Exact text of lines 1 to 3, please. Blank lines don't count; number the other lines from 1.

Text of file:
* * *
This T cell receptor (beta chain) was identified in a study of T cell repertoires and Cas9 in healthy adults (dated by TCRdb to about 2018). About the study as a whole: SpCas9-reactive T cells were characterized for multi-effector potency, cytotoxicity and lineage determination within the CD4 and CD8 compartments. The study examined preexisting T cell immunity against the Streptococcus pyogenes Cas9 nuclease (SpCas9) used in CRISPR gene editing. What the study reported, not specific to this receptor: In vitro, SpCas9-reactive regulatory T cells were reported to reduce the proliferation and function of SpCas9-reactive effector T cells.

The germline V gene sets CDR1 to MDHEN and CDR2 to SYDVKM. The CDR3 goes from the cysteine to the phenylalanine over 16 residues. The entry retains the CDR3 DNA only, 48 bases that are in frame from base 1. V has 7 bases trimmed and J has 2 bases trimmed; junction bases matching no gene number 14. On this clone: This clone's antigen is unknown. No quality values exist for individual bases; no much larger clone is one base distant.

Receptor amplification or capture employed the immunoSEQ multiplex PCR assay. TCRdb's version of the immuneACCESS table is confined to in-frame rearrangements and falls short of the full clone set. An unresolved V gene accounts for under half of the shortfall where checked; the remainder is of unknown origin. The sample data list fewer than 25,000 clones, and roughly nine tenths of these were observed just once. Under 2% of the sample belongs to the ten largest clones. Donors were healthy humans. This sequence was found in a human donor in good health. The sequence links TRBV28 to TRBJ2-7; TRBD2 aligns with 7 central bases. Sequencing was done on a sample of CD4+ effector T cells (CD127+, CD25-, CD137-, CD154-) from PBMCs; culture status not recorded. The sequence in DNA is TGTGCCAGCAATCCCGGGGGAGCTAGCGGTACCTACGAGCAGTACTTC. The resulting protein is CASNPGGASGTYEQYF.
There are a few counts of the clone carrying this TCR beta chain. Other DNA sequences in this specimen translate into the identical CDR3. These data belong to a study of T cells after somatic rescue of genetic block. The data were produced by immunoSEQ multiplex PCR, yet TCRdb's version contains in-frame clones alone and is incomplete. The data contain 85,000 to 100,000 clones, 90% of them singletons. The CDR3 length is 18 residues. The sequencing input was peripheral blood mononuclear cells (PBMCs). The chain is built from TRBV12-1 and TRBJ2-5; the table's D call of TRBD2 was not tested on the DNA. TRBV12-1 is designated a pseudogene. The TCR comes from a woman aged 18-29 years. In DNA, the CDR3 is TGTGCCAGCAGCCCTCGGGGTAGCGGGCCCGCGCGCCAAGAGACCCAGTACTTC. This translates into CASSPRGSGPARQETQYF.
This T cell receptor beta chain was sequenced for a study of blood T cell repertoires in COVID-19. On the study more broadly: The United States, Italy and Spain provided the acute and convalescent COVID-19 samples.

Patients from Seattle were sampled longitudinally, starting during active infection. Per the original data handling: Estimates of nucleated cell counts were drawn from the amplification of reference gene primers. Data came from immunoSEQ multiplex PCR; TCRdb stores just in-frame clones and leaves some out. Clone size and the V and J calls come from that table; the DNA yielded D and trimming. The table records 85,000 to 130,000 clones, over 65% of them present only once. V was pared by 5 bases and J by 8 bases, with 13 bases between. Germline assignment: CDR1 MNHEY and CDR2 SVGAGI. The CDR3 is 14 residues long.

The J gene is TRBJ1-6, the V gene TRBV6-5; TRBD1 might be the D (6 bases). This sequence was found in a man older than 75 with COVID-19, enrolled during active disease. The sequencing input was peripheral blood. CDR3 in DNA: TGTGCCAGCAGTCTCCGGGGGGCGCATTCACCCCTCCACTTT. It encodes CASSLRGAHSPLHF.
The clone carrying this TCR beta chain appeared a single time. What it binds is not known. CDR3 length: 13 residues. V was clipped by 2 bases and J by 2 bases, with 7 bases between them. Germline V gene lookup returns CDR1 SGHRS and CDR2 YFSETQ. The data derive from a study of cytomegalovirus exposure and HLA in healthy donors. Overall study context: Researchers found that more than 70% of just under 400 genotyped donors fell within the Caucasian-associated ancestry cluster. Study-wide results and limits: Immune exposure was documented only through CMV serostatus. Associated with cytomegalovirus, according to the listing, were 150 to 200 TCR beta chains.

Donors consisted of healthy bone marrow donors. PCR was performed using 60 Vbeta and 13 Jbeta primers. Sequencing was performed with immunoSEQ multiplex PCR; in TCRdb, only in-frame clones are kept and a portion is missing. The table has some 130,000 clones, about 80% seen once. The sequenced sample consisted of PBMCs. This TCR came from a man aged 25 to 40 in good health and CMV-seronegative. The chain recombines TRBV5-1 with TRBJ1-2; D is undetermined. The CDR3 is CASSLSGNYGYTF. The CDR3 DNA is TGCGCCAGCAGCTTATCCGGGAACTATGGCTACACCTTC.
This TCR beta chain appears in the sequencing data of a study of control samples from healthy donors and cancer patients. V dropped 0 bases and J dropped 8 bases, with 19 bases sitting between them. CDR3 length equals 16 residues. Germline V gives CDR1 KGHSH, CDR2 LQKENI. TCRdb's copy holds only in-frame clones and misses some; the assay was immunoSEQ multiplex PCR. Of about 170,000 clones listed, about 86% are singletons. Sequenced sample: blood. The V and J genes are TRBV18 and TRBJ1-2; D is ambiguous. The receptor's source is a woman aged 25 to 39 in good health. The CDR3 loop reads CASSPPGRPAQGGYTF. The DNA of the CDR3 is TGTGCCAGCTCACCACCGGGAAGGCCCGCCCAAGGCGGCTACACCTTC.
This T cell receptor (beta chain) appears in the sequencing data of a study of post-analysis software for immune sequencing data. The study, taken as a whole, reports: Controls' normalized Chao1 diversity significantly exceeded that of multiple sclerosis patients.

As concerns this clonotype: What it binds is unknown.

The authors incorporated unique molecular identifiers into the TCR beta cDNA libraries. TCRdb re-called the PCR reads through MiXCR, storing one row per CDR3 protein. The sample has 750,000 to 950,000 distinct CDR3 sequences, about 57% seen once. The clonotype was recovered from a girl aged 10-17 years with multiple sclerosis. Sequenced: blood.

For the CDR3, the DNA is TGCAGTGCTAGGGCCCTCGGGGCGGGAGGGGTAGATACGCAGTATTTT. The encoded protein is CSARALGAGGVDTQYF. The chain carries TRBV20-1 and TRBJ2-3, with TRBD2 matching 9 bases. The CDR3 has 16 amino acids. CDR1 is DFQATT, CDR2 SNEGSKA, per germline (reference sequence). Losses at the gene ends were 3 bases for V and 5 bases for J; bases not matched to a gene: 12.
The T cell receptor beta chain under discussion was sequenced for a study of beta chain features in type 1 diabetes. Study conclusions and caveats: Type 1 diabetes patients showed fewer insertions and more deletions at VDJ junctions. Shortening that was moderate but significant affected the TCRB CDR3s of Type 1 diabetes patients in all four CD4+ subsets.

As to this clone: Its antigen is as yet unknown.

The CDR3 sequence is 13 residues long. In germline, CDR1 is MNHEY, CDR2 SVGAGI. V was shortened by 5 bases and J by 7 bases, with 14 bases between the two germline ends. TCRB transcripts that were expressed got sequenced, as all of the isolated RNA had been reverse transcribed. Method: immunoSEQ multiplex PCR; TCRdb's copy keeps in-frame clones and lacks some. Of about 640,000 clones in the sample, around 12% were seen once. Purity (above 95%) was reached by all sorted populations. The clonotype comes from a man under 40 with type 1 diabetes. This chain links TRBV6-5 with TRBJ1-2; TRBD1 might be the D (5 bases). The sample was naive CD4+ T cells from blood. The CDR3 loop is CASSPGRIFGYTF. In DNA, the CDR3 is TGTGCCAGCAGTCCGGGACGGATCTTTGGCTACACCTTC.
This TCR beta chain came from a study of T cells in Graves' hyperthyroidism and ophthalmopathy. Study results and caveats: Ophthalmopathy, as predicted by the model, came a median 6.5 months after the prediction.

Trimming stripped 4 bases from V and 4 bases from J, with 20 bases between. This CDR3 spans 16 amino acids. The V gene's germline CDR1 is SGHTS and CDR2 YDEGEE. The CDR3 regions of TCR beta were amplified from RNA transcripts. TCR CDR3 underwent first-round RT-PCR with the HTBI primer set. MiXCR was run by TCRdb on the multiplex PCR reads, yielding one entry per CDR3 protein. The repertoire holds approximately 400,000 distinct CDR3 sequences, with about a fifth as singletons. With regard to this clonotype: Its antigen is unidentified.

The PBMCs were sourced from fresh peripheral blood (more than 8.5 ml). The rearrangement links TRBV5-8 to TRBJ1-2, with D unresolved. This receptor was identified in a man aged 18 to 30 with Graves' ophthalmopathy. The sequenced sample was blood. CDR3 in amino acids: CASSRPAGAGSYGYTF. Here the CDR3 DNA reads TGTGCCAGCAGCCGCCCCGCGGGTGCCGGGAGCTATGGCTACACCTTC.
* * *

This T cell receptor (beta chain) was identified in a study of T cell repertoires and Cas9 in healthy adults (dated by TCRdb to about 2018). About the study as a whole: SpCas9-reactive T cells were characterized for multi-effector potency, cytotoxicity and lineage determination within the CD4 and CD8 compartments. The study examined preexisting T cell immunity against the Streptococcus pyogenes Cas9 nuclease (SpCas9) used in CRISPR gene editing. What the study reported, not specific to this receptor: In vitro, SpCas9-reactive regulatory T cells were reported to reduce the proliferation and function of SpCas9-reactive effector T cells.

The germline V gene sets CDR1 to MDHEN and CDR2 to SYDVKM. The CDR3 goes from the cysteine to the phenylalanine over 16 residues. The entry retains the CDR3 DNA only, 48 bases that are in frame from base 1. V has 7 bases trimmed and J has 2 bases trimmed; junction bases matching no gene number 14. On this clone: This clone's antigen is unknown. No quality values exist for individual bases; no much larger clone is one base distant.

Receptor amplification or capture employed the immunoSEQ multiplex PCR assay. TCRdb's version of the immuneACCESS table is confined to in-frame rearrangements and falls short of the full clone set. An unresolved V gene accounts for under half of the shortfall where checked; the remainder is of unknown origin. The sample data list fewer than 25,000 clones, and roughly nine tenths of these were observed just once. Under 2% of the sample belongs to the ten largest clones. Donors were healthy humans. This sequence was found in a human donor in good health. The sequence links TRBV28 to TRBJ2-7; TRBD2 aligns with 7 central bases. Sequencing was done on a sample of CD4+ effector T cells (CD127+, CD25-, CD137-, CD154-) from PBMCs; culture status not recorded. The sequence in DNA is TGTGCCAGCAATCCCGGGGGAGCTAGCGGTACCTACGAGCAGTACTTC. The resulting protein is CASNPGGASGTYEQYF.